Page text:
Arab Digest 2024 Summer Reads part 1

Summary: this summer’s good read recommendations feature a bumper crop of thoughtful, provocative and insightful books from a wide-ranging group of authors and editors.

Arab Digest is pleased to bring you Part 1 of our summer 2024 good reads, with several of the books, we are proud to say, written or edited by our newsletter and podcast contributors. From deep dive geopolitical analyses to a sweeping history of Africa we present a MENA festival of great summer reads. Enjoy!

An African History of Africa: From the Dawn of Humanity to Independence by Zeinab Badawi (WH Allen) Zeinab Badawi’s scintillating and sweeping history of Africa from the African perspective deservedly shot to top of the Sunday Times non-fiction bestseller list when it was released earlier this year. When we asked Zeinab Badawi on our podcast why she wrote this book she replied: “There is a lovely Southern African saying ‘when the lions have historians than the hunters will cease to be heroes’ and history generally does tend to glorify the actions of the victors. All of Africa was vanquished by the Europeans. And that is why I think that (Africans’) own history and own interpretations and visions and perspectives have been overshadowed by the account of the victors.” Her telling of Africa’s history is an invaluable contribution, one that deserves a wide audience. You can find our podcast with Zeinab Badawi here.



A River Dies of Thirst (Diaries) by Mahmoud Darwish (SAQI.) SAQI has once again done itself proud by republishing the great Palestinian poet of resistance Mahmoud Darwish’s A River Dies of Thirst. Darwish died in 2008 at the age of 67 and this is his final book. In her introduction Ruth Padel calls A River Dies of Thirst “a precious document. It gives us the last poems – poems that survive (the) trampling; words that cannot be broken or occupied.”




Seeking Stability Amidst Disorder: The Foreign Policies of Saudi Arabia, the UAE and Qatar, 2010-20 by Tobias Borck (Hurst) In this comprehensive and thoughtful exploration of the three key Gulf states and their separate yet entwined pursuit of stability in a region ever more plunged into instability and war, Tobias Borck proves an acute and reliable pilot. As Alistair Burt, a former UK Middle East minister notes “Tobias Borck’s significant contribution is not just a look back at a turbulent decade, but a knowledgeable guide to how an increasingly confident Gulf looks.” You can find our podcast with Tobias here.




The Queer Arab Glossary edited by Marwan Kaabour (SAQI.) This collection of essays, accompanied by a glossary of queer Arabic street slang proves a worthy companion to This Arab is Queer, also published by SAQI and a previous AD summer reads selection. Marwan Kaabour has shown deft editorial skill in assembling this provocative and cheekily illustrated collection. Kaabour an internationally acclaimed graphic designer, artist and writer notes in his introduction: “Queer slang is a way to identify other members of our community. It is an expression of social recognition and a form of protest. Slang allows us to say things that conventional words and phrases are incapable of expressing; it fills the gaps.”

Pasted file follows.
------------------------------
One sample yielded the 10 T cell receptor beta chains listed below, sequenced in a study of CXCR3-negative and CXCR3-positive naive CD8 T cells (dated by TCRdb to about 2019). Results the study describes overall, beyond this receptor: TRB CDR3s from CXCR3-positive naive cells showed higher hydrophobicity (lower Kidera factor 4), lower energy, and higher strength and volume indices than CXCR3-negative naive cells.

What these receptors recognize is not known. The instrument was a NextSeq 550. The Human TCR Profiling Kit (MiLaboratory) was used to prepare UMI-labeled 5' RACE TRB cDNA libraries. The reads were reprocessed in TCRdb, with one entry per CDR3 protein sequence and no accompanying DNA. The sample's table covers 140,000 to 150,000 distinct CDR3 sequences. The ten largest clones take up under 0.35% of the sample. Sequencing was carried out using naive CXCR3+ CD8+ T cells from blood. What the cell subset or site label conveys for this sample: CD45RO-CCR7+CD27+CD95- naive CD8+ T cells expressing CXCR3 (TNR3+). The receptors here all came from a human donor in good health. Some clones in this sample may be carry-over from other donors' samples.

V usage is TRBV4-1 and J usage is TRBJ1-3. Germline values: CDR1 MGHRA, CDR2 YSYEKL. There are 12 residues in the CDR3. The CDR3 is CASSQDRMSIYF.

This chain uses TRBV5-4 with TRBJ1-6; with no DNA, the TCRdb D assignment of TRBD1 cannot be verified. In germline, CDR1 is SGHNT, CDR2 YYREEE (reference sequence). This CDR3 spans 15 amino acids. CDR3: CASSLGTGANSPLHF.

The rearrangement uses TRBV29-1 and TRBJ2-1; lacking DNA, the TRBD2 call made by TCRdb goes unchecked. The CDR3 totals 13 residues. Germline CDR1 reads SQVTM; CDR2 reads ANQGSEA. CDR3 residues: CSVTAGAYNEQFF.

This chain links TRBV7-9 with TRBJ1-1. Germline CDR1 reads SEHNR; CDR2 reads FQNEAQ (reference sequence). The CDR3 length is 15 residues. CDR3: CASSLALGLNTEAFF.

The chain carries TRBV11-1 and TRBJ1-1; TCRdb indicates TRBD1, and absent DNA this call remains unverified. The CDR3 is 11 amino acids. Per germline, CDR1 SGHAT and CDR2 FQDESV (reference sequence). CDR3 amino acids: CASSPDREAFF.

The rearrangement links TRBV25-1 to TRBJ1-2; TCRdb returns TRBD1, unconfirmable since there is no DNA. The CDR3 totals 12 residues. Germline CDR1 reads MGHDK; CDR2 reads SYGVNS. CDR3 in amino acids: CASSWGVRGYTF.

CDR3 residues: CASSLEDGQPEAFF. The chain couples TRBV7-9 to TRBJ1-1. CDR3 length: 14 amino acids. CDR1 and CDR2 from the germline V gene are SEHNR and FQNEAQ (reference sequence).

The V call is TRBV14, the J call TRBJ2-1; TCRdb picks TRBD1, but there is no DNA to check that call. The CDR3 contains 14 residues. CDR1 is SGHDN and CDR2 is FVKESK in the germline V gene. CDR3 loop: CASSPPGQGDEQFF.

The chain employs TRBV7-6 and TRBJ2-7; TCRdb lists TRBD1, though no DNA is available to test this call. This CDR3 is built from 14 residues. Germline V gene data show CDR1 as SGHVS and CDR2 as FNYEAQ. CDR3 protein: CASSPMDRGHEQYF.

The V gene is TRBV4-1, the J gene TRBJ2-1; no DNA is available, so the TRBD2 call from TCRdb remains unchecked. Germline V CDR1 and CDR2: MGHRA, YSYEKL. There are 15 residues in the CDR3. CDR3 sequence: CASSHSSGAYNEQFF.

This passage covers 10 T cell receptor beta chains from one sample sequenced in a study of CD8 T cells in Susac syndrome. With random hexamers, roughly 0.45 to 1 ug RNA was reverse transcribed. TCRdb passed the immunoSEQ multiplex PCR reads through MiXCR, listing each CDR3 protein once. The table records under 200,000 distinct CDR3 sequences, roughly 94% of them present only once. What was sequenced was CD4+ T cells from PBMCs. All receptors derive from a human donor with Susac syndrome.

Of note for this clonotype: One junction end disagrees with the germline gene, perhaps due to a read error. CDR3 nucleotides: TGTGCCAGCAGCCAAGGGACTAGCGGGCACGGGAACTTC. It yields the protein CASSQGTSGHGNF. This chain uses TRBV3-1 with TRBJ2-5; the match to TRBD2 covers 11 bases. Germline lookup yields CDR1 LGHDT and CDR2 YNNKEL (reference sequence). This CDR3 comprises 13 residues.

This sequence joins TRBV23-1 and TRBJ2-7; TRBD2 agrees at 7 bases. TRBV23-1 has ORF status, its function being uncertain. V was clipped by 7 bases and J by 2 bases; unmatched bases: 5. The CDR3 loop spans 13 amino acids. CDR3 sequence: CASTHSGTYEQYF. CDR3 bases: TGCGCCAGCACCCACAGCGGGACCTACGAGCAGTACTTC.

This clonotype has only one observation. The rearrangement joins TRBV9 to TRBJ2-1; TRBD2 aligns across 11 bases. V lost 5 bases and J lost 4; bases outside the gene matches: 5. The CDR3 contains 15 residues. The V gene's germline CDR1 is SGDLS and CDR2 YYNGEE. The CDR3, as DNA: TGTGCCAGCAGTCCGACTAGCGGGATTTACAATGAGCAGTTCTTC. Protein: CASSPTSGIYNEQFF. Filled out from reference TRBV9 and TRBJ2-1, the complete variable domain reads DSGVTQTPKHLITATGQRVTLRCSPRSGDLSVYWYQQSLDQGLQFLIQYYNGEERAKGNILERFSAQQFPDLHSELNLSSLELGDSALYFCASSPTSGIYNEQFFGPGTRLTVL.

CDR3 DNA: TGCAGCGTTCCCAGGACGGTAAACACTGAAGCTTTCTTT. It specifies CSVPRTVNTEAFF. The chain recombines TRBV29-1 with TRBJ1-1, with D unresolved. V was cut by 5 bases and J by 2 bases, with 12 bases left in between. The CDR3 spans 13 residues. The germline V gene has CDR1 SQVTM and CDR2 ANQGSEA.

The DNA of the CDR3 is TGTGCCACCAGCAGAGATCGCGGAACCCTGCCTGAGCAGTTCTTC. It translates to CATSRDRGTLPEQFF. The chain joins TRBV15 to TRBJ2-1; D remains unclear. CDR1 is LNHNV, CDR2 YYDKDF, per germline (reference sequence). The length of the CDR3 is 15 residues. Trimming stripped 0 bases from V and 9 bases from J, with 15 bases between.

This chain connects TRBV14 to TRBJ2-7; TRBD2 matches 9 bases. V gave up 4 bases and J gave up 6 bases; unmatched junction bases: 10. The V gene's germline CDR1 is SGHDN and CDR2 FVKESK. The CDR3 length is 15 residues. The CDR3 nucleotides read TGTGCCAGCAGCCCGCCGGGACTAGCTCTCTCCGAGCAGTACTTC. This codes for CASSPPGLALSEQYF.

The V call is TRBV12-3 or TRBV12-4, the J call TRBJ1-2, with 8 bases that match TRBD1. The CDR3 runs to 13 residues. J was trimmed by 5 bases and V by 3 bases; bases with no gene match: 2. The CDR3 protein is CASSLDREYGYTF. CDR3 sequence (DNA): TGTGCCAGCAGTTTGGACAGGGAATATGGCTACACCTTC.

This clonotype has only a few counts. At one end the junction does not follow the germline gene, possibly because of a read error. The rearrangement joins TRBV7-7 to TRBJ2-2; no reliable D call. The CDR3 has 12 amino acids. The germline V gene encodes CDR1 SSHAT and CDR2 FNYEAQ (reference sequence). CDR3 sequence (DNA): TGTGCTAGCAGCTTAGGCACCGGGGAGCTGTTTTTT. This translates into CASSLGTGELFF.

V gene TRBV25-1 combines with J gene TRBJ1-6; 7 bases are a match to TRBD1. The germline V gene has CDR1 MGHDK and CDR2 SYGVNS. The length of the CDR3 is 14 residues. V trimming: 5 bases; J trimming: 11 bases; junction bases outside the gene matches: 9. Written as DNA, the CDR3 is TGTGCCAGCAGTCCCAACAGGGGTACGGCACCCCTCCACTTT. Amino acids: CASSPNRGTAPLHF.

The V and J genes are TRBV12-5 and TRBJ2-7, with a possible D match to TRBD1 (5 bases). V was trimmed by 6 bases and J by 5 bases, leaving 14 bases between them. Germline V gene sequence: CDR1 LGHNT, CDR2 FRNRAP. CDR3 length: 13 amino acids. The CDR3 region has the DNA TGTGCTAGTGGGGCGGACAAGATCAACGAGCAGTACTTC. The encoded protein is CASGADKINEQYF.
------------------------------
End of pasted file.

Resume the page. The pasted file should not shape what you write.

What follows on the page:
Two Plays About Israel/Palestine: Masada and Facts by Arthur Milner (iUniverse, Inc.) These two plays by a distinguished Canadian playwright explore the intersections between Arabs and Jews in Palestine and Israel. Masada as one critic wrote “leads its audience onto very slippery moral ground and leaves the viewer to grope for his or her own answers…Writing and staging Masada was an act of moral courage.” Of Facts on its London premiere in 2010 the Financial Times wrote: “The current grievous tensions — and with them years upon years of conflict — press into the room. The tiny space becomes a pressure cooker. A powerful piece that digs deep.” As the Gaza war and the genocide continues these plays speak again with an urgent and timely relevance.



Centers of Power in the Arab Gulf States by Kristian Coates Ulrichsen (Hurst) A tour de force that dismisses binary analysis of the Gulf states and takes the reader into fresh analytical territory. This is a book that as Dr Dania Thafer notes “brings new conceptual insights into the various degrees and forms of both soft and hard power in the region. An intellectually stimulating and rich examination of the power of GCC countries.” Kristian is a regular contributor to the AD podcast and you can find his latest Football and fear in Saudi Arabia here.



Next Monday Part 2 of AD summer reads

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